CALTECH (US) / UCL (UK) — To make decisions, our brains are constantly doing calculations that enable us to keep track of correlations between dynamic factors, new research finds.
Particularly when those decisions are based on multiple interdependent factors—such as what combination of stocks and bonds to invest in—humans look at how the factors correlate with each other, according to a new study by researchers from the California Institute of Technology (Caltech) and University College London.
Functional magnetic resonance imaging (fMRI) measurements show neural activity in two parts of the brain when a subject plays a resource management game. The activity in the insula (left) is related to making predictions about correlation strengths, while activity in the cingulate cortex (right) is related to tracking the accuracy of such predictions. (Credit: K. Wunderlich, M. Symmonds, P. Bossaerts, and R. Dolan / Neuron)
These correlations allow us to observe the outcome of one action and then infer the outcomes of other related actions or events without having to experience them individually. This leads to quicker responses than would be possible if we made all choices based on rules of thumb or through trial and error, as scientists had previously assumed.
The new study, published this month in the journal Neuron, also identifies the regions of the brain involved in tracking these correlations.
For Peter Bossaerts, one of the authors of the study and a professor of finance at Caltech, the implications in terms of the financial choices that people make are particularly interesting.
“When investing in more than one asset, such as stocks and bonds, it is important that one does so with the right mix, which is determined by the correlation between the returns on the assets,” says Bossaerts. “What we wanted to know was, ‘How do people actually make such judgments?'”
To get to the heart of that question, the researchers scanned the brains of 16 subjects using functional magnetic resonance imaging (fMRI), which measures activity in the brain, while the subjects played a game of resource management. The subjects were instructed to adjust the proportion of energy coming from two renewable energy sources—a solar plant and a wind farm—in an effort to create the most stable energy output possible.
In the game, the outcomes of the two energy sources varied with each other. So, for example, when they were positively correlated, the wind blew while the sun was shining, so each source generated power. The researchers changed the correlation between the two sources throughout the experiment, thus requiring the subjects to continuously revise their predictions of the outcomes of those correlations in order to perform well.
The team found that the subjects changed their behaviors to reflect new correlations far faster than they could have had they been relying on simple trial and error. Instead, they were estimating the correlation between the sources, tracking mistakes in their estimations, and adjusting their estimates of the correlation on the fly.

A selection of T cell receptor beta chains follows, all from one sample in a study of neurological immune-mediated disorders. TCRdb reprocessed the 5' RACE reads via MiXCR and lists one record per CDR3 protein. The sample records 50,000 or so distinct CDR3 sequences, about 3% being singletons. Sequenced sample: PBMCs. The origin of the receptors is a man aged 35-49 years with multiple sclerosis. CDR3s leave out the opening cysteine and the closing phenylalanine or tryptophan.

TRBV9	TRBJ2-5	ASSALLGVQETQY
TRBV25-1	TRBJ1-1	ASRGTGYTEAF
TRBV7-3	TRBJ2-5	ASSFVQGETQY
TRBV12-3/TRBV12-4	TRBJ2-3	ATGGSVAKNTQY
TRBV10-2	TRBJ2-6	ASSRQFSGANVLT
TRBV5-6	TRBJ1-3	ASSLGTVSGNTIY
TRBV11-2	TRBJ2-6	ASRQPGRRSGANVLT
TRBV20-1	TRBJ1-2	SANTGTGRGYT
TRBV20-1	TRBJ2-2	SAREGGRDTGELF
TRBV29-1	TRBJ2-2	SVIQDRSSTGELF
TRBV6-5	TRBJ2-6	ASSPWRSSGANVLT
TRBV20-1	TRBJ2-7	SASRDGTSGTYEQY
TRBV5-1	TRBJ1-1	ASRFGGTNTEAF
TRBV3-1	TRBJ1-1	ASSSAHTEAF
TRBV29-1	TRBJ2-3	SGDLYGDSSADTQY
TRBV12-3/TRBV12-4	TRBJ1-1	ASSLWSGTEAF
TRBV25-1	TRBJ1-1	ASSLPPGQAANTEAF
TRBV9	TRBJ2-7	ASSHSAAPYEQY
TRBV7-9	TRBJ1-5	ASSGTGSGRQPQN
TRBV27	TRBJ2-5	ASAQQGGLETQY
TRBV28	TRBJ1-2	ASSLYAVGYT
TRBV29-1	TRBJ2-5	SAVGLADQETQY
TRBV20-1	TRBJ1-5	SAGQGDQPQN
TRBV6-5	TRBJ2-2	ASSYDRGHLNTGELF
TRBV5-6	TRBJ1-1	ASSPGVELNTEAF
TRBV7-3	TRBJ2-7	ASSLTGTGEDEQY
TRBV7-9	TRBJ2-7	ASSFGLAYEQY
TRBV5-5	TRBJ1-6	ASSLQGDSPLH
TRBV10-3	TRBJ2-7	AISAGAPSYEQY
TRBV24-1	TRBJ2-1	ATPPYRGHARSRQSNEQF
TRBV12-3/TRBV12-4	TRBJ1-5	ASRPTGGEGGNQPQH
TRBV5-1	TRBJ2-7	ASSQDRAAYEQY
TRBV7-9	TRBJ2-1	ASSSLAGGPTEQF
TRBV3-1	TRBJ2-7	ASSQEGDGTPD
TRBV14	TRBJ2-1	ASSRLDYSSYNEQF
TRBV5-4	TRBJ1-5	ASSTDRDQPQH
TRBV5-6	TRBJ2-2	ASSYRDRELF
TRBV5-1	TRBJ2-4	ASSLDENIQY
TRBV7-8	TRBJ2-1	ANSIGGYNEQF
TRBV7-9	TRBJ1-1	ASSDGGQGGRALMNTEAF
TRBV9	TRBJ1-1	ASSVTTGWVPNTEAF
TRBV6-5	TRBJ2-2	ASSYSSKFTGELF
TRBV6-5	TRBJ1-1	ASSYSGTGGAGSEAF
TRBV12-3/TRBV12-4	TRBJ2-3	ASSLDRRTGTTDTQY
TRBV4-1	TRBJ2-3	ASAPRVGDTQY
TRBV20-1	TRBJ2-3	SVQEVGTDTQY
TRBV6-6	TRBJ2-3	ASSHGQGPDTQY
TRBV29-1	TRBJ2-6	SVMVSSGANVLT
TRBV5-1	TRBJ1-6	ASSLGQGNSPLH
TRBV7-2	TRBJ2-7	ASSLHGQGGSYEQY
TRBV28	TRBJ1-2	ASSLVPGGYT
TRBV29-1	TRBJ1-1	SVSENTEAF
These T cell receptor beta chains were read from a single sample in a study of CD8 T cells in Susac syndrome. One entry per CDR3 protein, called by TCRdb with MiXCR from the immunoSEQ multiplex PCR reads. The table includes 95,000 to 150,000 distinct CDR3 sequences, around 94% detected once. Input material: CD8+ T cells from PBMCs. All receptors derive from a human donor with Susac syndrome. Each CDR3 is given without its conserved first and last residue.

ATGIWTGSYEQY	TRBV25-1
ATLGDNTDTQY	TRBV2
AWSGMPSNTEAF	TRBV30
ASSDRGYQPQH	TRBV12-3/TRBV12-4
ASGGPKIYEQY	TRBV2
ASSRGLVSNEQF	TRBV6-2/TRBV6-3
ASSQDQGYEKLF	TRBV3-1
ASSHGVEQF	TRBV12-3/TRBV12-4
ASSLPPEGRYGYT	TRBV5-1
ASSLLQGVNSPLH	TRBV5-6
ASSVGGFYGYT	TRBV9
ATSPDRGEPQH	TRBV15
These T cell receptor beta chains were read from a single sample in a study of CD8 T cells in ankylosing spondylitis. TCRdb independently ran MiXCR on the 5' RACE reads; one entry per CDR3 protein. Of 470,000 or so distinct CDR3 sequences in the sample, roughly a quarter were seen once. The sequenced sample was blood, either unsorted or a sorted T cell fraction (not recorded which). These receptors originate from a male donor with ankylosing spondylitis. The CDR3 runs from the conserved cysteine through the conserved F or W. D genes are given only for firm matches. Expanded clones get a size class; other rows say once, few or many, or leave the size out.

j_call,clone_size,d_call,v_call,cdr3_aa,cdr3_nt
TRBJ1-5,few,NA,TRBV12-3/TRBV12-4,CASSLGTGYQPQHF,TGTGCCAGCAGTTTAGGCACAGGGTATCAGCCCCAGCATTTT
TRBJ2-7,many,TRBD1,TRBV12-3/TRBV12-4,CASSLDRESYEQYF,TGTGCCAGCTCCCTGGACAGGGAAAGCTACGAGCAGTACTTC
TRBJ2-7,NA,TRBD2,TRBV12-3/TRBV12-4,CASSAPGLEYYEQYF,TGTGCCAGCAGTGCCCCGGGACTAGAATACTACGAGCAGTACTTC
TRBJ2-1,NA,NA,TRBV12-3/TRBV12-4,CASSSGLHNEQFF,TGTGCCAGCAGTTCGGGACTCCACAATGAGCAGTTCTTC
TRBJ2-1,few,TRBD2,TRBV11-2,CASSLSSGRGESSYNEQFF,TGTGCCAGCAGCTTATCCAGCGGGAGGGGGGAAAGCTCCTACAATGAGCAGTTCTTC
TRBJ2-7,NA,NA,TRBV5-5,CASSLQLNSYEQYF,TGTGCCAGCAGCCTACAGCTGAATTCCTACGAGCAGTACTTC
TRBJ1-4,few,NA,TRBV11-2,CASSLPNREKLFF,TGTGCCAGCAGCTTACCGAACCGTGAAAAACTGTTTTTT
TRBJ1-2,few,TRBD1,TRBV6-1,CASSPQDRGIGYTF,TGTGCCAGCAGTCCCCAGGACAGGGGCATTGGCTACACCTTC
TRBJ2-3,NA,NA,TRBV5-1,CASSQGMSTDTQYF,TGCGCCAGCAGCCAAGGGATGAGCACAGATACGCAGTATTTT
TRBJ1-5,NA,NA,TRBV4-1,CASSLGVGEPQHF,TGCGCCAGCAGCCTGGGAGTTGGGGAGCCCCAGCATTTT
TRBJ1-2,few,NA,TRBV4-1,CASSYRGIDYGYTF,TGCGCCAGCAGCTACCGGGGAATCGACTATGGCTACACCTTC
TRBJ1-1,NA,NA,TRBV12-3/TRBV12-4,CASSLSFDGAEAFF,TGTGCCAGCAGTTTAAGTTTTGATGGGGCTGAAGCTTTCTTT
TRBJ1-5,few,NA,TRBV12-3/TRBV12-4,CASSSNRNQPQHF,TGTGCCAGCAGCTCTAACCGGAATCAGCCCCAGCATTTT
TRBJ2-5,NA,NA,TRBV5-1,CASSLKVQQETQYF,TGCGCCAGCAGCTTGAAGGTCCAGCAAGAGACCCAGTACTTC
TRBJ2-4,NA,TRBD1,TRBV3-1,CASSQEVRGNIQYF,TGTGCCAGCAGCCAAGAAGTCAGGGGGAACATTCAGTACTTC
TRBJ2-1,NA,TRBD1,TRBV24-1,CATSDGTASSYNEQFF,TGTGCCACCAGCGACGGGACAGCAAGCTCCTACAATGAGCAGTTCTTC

Klaus Wunderlich, lead author of the Neuron paper, began designing the study while a graduate student in computation and neural systems at Caltech. Now a researcher at the Wellcome Trust Centre for Neuroimaging at University College London, Wunderlich says there is an evolutionary importance to such correlations.
“Imagine our ancestors foraging for food in the woods. They could spend their time either collecting berries or hunting deer,” he says. “Now imagine they have previously observed that deer eat berries. So, as they are foraging, if they notice a lack of fresh berries, they can infer that there are lots of deer around and instead focus on hunting.”
In the financial world, where returns dictate that the appropriate mix of stocks and bonds should be determined by their correlation, the results from this study should disprove the need for rough rules of thumb such as one that says more risk-averse people should put a larger percentage of their money into bonds.
“We show in this research that people combine sources in an optimal way, taking into account explicitly, and not through trial and error, how outcomes are correlated,” Bossaerts says.
When the researchers looked at the fMRI scans of the subjects as they played the game, they saw increased activity in two regions of the brain commonly associated with emotion—the insula and the anterior cingulate cortex. They believe the brain makes predictions about correlation strengths in the insula and tracks the accuracy of its predictions in the anterior cingulate cortex.
Bossaerts says that the location of these correlation-forming and outcome-tracking functions in regions of the brain often thought of as “emotional” provides additional evidence that rational mathematical thinking and emotions are not at odds.
“It is integral to good decision-making to be emotional,” he says. “Being completely emotion-free can be detrimental, especially when making decisions under uncertainty.”
The results also indicate that damage to these parts of the brain—through drug use or medication, for example—could easily lead to errors in decision-making or in understanding correlations.
The work was supported by a Wellcome Trust Program Grant and a Max Planck Research Award.
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